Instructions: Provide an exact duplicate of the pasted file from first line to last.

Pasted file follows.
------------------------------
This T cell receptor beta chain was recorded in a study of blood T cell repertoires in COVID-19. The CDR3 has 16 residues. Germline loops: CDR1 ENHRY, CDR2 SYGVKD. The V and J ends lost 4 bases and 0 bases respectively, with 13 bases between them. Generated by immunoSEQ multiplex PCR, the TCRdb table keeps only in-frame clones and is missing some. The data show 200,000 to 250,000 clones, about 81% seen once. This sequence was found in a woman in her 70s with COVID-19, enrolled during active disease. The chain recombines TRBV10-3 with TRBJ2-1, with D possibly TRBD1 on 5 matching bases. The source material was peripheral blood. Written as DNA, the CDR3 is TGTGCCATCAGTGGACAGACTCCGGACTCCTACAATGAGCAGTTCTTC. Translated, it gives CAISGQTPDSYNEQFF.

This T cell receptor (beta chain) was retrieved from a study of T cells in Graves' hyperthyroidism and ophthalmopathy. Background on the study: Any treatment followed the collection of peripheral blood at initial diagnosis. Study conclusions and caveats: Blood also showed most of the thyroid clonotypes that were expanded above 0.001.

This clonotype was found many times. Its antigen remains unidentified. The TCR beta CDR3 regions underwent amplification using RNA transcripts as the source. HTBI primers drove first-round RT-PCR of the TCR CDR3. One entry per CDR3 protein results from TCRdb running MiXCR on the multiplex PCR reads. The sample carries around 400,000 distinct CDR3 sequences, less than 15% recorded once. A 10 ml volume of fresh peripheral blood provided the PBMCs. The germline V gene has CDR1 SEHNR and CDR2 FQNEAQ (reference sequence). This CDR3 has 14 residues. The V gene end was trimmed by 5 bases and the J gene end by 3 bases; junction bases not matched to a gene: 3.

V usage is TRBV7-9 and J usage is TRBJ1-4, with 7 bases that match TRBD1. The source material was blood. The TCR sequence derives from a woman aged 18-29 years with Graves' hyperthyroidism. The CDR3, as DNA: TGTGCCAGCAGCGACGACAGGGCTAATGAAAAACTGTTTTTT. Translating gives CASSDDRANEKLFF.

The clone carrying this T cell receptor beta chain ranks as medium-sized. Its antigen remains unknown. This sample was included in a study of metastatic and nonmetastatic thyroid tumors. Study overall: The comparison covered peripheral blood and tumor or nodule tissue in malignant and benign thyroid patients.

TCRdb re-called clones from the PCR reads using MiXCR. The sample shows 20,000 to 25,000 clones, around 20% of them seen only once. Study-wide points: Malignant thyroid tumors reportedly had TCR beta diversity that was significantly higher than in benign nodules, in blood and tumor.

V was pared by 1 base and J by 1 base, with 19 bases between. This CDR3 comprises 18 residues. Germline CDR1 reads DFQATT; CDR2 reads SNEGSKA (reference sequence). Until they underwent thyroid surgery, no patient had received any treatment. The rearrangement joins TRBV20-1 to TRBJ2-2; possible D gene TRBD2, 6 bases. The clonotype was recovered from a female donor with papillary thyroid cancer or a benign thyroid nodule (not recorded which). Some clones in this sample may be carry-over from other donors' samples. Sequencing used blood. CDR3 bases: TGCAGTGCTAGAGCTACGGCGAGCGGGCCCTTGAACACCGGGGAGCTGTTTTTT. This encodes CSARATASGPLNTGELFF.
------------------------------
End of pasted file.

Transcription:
This T cell receptor beta chain was recorded in a study of blood T cell repertoires in COVID-19. The CDR3 has 16 residues. Germline loops: CDR1 ENHRY, CDR2 SYGVKD. The V and J ends lost 4 bases and 0 bases respectively, with 13 bases between them. Generated by immunoSEQ multiplex PCR, the TCRdb table keeps only in-frame clones and is missing some. The data show 200,000 to 250,000 clones, about 81% seen once. This sequence was found in a woman in her 70s with COVID-19, enrolled during active disease. The chain recombines TRBV10-3 with TRBJ2-1, with D possibly TRBD1 on 5 matching bases. The source material was peripheral blood. Written as DNA, the CDR3 is TGTGCCATCAGTGGACAGACTCCGGACTCCTACAATGAGCAGTTCTTC. Translated, it gives CAISGQTPDSYNEQFF.

This T cell receptor (beta chain) was retrieved from a study of T cells in Graves' hyperthyroidism and ophthalmopathy. Background on the study: Any treatment followed the collection of peripheral blood at initial diagnosis. Study conclusions and caveats: Blood also showed most of the thyroid clonotypes that were expanded above 0.001.

This clonotype was found many times. Its antigen remains unidentified. The TCR beta CDR3 regions underwent amplification using RNA transcripts as the source. HTBI primers drove first-round RT-PCR of the TCR CDR3. One entry per CDR3 protein results from TCRdb running MiXCR on the multiplex PCR reads. The sample carries around 400,000 distinct CDR3 sequences, less than 15% recorded once. A 10 ml volume of fresh peripheral blood provided the PBMCs. The germline V gene has CDR1 SEHNR and CDR2 FQNEAQ (reference sequence). This CDR3 has 14 residues. The V gene end was trimmed by 5 bases and the J gene end by 3 bases; junction bases not matched to a gene: 3.

V usage is TRBV7-9 and J usage is TRBJ1-4, with 7 bases that match TRBD1. The source material was blood. The TCR sequence derives from a woman aged 18-29 years with Graves' hyperthyroidism. The CDR3, as DNA: TGTGCCAGCAGCGACGACAGGGCTAATGAAAAACTGTTTTTT. Translating gives CASSDDRANEKLFF.

The clone carrying this T cell receptor beta chain ranks as medium-sized. Its antigen remains unknown. This sample was included in a study of metastatic and nonmetastatic thyroid tumors. Study overall: The comparison covered peripheral blood and tumor or nodule tissue in malignant and benign thyroid patients.

TCRdb re-called clones from the PCR reads using MiXCR. The sample shows 20,000 to 25,000 clones, around 20% of them seen only once. Study-wide points: Malignant thyroid tumors reportedly had TCR beta diversity that was significantly higher than in benign nodules, in blood and tumor.

V was pared by 1 base and J by 1 base, with 19 bases between. This CDR3 comprises 18 residues. Germline CDR1 reads DFQATT; CDR2 reads SNEGSKA (reference sequence). Until they underwent thyroid surgery, no patient had received any treatment. The rearrangement joins TRBV20-1 to TRBJ2-2; possible D gene TRBD2, 6 bases. The clonotype was recovered from a female donor with papillary thyroid cancer or a benign thyroid nodule (not recorded which). Some clones in this sample may be carry-over from other donors' samples. Sequencing used blood. CDR3 bases: TGCAGTGCTAGAGCTACGGCGAGCGGGCCCTTGAACACCGGGGAGCTGTTTTTT. This encodes CSARATASGPLNTGELFF.